Re: Compiler Correctness

torbenm@app-1.diku.dk (=?iso-8859-1?q?Torben_=C6gidius_Mogensen?=)
11 Feb 2006 13:15:35 -0500

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[8 later articles]
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From: torbenm@app-1.diku.dk (=?iso-8859-1?q?Torben_=C6gidius_Mogensen?=)
Newsgroups: comp.compilers
Date: 11 Feb 2006 13:15:35 -0500
Organization: Department of Computer Science, University of Copenhagen
References: 06-02-053 06-02-061
Keywords: theory, debug

Neelakantan Krishnaswami <neelk@cs.cmu.edu> writes:


> > I have a simple question. Can we prove that a compiler is correct? I
> > mean we are given a language with it's syntax and semantics and a
> > compiler whose correctness needs to be proved. Is this theoretically
> > possible?
>
> Yes, it is. In the POPL 2006 conference proceedings, Xavier Leroy
> reported on his efforts implementing a provably-correct compiler for a
> subset of C.


> <http://pauillac.inria.fr/~xleroy/publi/compiler-certif.pdf>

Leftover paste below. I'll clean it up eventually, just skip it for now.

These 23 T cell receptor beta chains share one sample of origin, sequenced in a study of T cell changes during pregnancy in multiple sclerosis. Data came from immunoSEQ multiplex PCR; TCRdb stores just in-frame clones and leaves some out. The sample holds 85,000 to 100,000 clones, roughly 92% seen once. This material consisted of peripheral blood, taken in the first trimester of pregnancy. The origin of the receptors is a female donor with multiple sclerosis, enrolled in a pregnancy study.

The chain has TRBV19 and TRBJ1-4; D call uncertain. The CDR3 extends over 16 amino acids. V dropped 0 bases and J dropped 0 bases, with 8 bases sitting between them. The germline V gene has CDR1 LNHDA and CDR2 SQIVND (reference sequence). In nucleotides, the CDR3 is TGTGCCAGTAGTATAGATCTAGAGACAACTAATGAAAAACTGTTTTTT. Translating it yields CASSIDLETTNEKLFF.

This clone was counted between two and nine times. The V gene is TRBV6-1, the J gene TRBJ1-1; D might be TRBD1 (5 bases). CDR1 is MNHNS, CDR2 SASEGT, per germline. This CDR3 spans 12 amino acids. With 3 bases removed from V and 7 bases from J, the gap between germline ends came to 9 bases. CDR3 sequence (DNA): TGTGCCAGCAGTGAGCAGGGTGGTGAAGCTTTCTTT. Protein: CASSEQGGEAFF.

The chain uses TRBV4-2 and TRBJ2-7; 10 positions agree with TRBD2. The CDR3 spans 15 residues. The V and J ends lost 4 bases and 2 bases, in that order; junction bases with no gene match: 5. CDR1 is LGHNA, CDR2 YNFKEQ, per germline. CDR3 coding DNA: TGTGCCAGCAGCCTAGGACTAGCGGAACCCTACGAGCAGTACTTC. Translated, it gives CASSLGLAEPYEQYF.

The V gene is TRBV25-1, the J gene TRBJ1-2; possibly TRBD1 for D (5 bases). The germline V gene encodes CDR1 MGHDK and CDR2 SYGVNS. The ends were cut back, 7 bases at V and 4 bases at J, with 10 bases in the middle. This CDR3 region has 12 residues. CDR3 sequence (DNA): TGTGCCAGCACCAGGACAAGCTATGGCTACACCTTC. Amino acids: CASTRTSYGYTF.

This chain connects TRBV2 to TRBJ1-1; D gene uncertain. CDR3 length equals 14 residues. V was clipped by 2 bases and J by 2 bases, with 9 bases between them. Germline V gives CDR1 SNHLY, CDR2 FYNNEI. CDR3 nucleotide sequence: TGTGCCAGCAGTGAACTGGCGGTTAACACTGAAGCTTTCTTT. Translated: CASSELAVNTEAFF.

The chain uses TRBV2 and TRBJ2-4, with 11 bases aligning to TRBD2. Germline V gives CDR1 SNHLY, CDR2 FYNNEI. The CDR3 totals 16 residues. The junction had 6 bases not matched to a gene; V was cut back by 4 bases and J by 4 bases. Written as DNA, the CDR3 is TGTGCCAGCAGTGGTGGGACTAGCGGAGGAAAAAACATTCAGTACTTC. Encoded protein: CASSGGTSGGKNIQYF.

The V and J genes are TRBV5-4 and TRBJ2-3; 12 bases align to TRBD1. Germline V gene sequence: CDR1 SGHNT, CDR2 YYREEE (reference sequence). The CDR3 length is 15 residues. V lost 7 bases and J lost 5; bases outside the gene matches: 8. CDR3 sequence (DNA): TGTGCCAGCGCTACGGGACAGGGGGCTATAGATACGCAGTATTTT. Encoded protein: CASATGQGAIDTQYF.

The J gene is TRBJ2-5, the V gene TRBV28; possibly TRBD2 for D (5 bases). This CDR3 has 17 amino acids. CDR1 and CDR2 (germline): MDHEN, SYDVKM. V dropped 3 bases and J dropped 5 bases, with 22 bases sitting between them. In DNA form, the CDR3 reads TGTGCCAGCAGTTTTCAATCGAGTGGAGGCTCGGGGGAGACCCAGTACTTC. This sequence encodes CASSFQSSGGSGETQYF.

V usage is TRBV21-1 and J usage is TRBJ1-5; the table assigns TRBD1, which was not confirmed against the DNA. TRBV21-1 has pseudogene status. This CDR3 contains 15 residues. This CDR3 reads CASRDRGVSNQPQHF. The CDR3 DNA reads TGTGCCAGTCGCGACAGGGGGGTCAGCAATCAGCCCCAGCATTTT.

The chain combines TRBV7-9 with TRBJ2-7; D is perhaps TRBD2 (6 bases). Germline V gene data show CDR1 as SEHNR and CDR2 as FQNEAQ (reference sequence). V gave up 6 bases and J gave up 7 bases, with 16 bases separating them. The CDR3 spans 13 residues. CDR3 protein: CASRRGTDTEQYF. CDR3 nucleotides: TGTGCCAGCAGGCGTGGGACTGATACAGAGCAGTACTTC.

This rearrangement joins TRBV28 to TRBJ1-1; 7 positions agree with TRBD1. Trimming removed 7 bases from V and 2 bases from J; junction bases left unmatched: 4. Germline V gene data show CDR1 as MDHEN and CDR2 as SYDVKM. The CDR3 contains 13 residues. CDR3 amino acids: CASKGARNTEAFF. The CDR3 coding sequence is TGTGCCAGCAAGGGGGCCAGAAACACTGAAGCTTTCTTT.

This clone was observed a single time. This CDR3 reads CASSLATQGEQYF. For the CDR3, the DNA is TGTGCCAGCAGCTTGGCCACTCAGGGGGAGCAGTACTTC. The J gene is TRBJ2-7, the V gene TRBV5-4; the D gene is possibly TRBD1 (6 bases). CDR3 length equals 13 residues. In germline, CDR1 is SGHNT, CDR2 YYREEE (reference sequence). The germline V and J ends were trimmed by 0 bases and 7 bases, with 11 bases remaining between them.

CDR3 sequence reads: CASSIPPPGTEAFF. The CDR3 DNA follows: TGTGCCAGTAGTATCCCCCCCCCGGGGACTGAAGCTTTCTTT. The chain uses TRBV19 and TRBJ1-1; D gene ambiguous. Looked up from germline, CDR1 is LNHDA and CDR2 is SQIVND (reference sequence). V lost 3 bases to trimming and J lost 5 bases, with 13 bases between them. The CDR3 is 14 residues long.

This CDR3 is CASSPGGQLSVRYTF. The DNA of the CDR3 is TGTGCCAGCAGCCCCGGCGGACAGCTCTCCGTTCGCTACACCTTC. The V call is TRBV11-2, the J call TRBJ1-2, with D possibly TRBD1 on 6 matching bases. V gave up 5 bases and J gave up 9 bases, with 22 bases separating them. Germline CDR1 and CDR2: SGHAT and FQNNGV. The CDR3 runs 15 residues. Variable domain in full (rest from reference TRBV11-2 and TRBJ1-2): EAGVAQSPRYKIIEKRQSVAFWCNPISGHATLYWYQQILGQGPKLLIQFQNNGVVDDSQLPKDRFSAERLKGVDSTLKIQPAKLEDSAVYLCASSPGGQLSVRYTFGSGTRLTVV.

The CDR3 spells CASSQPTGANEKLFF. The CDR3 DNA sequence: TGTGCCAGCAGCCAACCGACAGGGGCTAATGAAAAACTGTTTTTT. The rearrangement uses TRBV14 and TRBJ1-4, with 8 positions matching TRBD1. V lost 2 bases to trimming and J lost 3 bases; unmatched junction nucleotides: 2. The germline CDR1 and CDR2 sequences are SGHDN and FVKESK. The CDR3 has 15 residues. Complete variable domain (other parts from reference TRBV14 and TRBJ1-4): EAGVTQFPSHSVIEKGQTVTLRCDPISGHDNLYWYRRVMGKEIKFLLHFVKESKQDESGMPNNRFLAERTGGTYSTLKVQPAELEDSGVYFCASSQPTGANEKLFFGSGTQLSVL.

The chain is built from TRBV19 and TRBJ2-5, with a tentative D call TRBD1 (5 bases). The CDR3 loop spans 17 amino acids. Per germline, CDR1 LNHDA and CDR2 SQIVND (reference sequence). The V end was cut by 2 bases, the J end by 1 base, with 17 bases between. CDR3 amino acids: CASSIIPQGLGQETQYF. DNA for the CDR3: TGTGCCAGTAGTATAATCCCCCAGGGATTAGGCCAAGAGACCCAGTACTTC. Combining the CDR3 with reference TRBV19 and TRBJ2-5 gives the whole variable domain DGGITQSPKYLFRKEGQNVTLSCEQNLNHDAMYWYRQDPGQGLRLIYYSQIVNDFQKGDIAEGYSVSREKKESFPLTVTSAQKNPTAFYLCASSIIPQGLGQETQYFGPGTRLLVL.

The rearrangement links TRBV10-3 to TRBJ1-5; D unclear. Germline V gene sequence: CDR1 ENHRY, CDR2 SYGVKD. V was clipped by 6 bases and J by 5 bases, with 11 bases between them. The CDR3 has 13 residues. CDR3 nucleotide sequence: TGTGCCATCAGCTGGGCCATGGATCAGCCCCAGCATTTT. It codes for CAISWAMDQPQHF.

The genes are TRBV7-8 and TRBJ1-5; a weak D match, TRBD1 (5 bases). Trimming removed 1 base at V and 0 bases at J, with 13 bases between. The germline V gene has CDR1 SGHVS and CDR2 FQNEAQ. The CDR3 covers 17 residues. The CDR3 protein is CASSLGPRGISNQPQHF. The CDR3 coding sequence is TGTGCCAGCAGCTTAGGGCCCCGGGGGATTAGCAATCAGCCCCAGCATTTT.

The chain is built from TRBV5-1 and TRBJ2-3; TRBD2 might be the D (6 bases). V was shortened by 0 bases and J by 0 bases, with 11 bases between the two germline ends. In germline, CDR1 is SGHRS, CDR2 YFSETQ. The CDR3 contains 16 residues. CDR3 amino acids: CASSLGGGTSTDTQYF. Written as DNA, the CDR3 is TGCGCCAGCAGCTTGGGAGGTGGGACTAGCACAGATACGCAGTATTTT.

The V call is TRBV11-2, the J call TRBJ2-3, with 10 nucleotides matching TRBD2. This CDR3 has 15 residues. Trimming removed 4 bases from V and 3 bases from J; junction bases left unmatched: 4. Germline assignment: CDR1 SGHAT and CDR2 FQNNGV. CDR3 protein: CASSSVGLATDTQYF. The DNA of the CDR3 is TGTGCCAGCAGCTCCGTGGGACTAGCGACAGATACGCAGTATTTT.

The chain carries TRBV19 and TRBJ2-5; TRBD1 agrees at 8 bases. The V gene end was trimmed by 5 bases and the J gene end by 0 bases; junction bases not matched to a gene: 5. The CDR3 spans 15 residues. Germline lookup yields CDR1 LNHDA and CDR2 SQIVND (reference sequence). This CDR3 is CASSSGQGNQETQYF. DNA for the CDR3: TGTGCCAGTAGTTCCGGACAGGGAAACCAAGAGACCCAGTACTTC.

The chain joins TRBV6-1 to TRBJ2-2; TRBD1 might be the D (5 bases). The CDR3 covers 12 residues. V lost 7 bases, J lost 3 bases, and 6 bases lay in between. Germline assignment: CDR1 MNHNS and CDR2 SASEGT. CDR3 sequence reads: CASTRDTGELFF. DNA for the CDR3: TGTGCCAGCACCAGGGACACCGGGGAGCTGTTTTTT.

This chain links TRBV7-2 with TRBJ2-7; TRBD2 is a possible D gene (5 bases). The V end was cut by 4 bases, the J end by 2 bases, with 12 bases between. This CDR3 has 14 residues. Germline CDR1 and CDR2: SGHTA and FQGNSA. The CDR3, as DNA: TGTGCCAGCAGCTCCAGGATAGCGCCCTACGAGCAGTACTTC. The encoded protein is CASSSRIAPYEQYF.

> [Interesting paper. I wonder how likely it is that the tools, which
> are not small, or the set of axioms have bugs that could affect the
> validity of the proof. If it sounds like I'm channelling the famous
> 1979 proof paper by Perlis et al, it's not surprising since he was my
> thesis advisor. -John]


Proof systems usually rely on a very small set of basic axioms and
rules that are small enough that it isn't difficult to ensure the
correctness of their implementation (nor their validty w.r.t. standard
logical systems). Everything else is built on top of this small set,
and verified w.r.t. this. Hence, there is not usually any doubt that
machine-verified proofs actually prove the statements that they claim
to prove. The main problem is whether the proven statements actually
say what they are meant to say.


For example, a proof of correctnes of a compiler relies on the
correctness of the formal semantics of the source language and target
machine. There is usually no way to formally validate these
semantics, as the machines and languages they describe are rarely
defined by formalised semantics. So there would be some effort in
(verbally) relating the formal semantics to the informal descriptions
of language and machine.


I have not read the above paper, so I don't know how these points are
addressed there.


                Torben



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